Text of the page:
A week after injury forced him to give up a U.S. Open place to Chinese teenager Andy Zhang, England’s Paul Casey returns to competition in Germany setting his sights firmly on qualifying for the European Ryder Cup team.
And if Casey is unsuccessul in qualifying automatically for the European Team, he’s hinted he would dearly love to be considered as a possible vice-captain.
This week’s BMW International Open is only Casey’s sixth Tour event this season after he dislocated his right shoulder in a snow-boarding accident in January.
The injury forced Casey from the defence of his Volvo Champions title in South Africa and while he contested April’s Masters, the injury flared prior to the U.S. Open forcing Casey to withdraw.
“I spent last week watching the TV coverage and in the early rounds I was pulling for ‘Westy’ (Lee Westwood) and really wanted him to win,” said Casey.
“And while I dearly wanted to be there the coverage wasn’t all that riveting I like watching players make birdies and we didn’t see that very much last week.
“But then there was this guy singing out ‘mash potatoes’ all the time, so what was that all about? (laughing)
“Though the funny thing is when you watch the Masters the guys are shooting somewhere between eagle and bogey whereas last week at the U.S. Open is like the guys were shooting between par and double bogey.”
The now World No. 60th ranked Casey is competing in Cologne for a first time in seven years after finishing in a share of seventh in the 2005 Linde German Masters won by South African Retief Goosen.
Casey was third in the same event in 2002 behind Australia’s Stephen Leaney.
“I played the final round alongside Stephen Leaney and ‘Big Stevie’ was his caddy, and ‘Big Stevie’ said to me that I was very gracious in defeat,” smiled Casey.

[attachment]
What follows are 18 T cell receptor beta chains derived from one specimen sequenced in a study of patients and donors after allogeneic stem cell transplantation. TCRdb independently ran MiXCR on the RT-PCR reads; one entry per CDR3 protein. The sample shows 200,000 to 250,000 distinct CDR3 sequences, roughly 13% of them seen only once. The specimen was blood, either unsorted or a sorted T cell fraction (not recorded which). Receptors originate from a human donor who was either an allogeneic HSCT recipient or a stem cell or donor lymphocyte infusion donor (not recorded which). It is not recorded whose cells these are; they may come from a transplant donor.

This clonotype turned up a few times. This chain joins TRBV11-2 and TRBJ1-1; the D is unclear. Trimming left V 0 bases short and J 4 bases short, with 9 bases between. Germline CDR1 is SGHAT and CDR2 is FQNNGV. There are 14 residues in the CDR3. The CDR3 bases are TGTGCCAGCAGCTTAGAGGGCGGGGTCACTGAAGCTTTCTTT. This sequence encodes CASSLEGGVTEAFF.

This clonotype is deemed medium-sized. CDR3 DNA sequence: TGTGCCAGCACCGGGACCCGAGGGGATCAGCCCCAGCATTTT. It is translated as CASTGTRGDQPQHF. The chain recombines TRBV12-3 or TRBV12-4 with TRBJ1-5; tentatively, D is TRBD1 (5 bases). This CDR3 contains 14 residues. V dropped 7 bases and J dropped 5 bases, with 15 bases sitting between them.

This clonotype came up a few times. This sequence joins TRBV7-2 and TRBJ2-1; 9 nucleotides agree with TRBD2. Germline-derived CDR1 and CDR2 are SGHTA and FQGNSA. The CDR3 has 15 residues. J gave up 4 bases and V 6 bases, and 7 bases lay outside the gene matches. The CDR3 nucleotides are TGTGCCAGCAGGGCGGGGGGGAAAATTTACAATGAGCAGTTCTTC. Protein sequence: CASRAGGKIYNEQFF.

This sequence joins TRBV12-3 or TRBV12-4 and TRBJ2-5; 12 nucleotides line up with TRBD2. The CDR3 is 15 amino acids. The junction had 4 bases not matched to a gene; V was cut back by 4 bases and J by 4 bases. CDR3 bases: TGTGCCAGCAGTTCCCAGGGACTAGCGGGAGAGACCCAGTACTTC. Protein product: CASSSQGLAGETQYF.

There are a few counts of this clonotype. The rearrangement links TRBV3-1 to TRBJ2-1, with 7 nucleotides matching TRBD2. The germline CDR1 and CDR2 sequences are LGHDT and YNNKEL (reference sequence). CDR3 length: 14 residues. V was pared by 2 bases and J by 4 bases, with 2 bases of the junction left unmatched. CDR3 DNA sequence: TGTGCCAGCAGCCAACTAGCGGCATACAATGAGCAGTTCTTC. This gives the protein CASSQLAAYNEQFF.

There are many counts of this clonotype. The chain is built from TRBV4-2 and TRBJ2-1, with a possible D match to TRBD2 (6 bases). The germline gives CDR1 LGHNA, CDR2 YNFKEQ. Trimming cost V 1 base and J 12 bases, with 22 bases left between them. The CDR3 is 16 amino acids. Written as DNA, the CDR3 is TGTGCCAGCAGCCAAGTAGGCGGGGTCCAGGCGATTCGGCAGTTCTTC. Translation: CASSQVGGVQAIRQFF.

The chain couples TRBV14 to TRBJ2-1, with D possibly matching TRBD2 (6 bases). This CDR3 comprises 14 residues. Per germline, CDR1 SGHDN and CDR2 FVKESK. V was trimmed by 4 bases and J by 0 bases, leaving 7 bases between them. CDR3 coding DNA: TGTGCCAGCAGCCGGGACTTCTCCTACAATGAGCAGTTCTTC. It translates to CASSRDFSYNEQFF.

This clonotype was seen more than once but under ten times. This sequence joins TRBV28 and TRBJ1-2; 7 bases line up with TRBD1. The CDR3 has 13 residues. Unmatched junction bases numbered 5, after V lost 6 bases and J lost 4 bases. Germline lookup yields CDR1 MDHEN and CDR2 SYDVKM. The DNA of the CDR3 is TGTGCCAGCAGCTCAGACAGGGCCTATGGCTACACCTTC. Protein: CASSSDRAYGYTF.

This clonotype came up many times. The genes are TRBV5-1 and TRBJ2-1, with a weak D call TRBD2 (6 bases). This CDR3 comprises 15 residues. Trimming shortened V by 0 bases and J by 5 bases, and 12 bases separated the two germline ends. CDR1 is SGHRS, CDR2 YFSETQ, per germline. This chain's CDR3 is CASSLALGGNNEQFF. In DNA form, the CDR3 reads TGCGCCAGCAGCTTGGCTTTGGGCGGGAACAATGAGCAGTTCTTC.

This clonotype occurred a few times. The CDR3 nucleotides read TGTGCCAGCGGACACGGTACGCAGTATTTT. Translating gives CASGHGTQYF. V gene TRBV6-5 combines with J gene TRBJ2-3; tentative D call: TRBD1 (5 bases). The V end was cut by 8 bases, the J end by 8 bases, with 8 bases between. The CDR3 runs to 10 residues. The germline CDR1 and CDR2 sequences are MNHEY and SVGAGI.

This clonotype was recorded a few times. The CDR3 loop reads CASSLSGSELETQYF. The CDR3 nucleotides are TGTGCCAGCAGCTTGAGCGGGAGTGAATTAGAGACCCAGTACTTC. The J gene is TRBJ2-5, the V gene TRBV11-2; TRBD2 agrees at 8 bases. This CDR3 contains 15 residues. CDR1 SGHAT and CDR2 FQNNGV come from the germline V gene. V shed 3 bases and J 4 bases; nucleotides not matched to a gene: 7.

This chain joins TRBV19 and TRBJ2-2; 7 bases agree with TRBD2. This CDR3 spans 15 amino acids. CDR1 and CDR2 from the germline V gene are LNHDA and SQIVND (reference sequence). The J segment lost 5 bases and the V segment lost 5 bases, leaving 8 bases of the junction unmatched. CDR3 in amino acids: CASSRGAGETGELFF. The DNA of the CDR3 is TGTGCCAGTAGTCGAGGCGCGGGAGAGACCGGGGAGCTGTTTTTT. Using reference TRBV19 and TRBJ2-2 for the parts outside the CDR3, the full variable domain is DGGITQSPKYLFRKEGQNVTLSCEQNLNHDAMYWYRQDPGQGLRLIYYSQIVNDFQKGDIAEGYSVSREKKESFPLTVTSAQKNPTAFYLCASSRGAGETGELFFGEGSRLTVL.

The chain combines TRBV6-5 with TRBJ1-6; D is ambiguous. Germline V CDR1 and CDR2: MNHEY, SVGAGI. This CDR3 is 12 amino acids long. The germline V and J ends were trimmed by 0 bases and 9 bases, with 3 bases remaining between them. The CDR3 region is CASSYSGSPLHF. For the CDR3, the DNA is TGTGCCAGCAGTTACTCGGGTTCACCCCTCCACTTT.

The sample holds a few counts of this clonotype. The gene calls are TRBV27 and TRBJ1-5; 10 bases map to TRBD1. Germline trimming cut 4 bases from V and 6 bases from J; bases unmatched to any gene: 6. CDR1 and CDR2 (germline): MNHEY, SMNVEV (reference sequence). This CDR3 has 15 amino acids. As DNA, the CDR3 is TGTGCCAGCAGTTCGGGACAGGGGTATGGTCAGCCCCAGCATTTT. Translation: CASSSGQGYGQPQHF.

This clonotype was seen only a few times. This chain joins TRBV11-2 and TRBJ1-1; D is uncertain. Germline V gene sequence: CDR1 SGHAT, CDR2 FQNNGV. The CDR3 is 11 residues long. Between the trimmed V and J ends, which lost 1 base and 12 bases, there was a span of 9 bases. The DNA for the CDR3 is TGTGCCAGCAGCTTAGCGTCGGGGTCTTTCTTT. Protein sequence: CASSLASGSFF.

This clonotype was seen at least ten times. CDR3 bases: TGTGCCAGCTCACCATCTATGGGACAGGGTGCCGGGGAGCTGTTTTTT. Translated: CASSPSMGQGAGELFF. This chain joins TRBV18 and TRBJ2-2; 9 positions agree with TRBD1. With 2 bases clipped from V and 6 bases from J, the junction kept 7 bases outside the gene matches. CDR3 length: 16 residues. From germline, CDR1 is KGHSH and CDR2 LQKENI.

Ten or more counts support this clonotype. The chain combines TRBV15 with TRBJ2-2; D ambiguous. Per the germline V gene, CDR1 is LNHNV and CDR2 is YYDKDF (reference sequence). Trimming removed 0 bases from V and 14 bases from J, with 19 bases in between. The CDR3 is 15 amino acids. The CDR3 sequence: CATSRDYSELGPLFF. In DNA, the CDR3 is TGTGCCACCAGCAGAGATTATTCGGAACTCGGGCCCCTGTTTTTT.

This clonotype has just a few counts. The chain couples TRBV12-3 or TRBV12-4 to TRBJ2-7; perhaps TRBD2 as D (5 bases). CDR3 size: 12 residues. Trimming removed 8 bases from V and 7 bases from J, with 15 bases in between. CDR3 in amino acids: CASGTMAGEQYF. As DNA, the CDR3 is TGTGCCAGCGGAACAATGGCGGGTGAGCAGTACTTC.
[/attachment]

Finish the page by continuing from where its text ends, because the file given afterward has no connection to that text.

“But it’s nice to be back and I’m looking forward to making many birdies unlike the guys last week in the States.
“The shoulder is great and I’ve done all I can do recovery-wise and all I need to do it go get my golf game back.
“So I just need to play. I am playing here and in the French Open and depending on how well I play in those two events I may throw in the Scottish Open.
“It was tough not to play last week and it’s always tough not playing in the Majors but then I’ve only missed two or three.
“If you play at this level for 20 years that’s 80 Majors in your career but then I hurt my ribs in 2009 and had to miss the U.S. PGA Championship that year.
“But then if I can only miss two Majors in my career through injury then that’s not too bad because you look at Tiger (Woods) and he’s had to miss a few through injury.”
And now that Casey is looking forward to playing a full schedule from here to the end of the year, the 33-year old also has not ruled out making the European Ryder Cup team after having been overlooking in 2010 for a ‘Captain’s pick’.
“It’s going to be a case of winning golf tournaments and that’s all I will focus on, and I refuse to focus on the alternative,” said Casey lying 30th on the European Team qualifying table.
“So that’s the goal over these next three months or so, and that’s to make sure I qualify for Jose Maria’s (Olazabal) side”
And if Casey does not qualify for the team and is not chosen as a ‘captain’s pick’ he feel he has enough to offer from three Ryder Cups to be considered a vice-captain under Olazabal,
“No, I’ve not been asked that and yeah, I want to be there but I want to be there firstly as a player,” he said.
“But yeah, I would also want to be there. That’s not my decision but I would throw it out there and I would talk to him (Jose Maria Olazabal) bout it.
“Right now that’s not the conversation we’ve had and I’m not about to go up to him and say that.”
Organisers have drawn Casey to play the opening two rounds on the Gut Larcenhof course with double U.S. Open winner, Retief Goosen and Denmark’s Thomas Bjorn.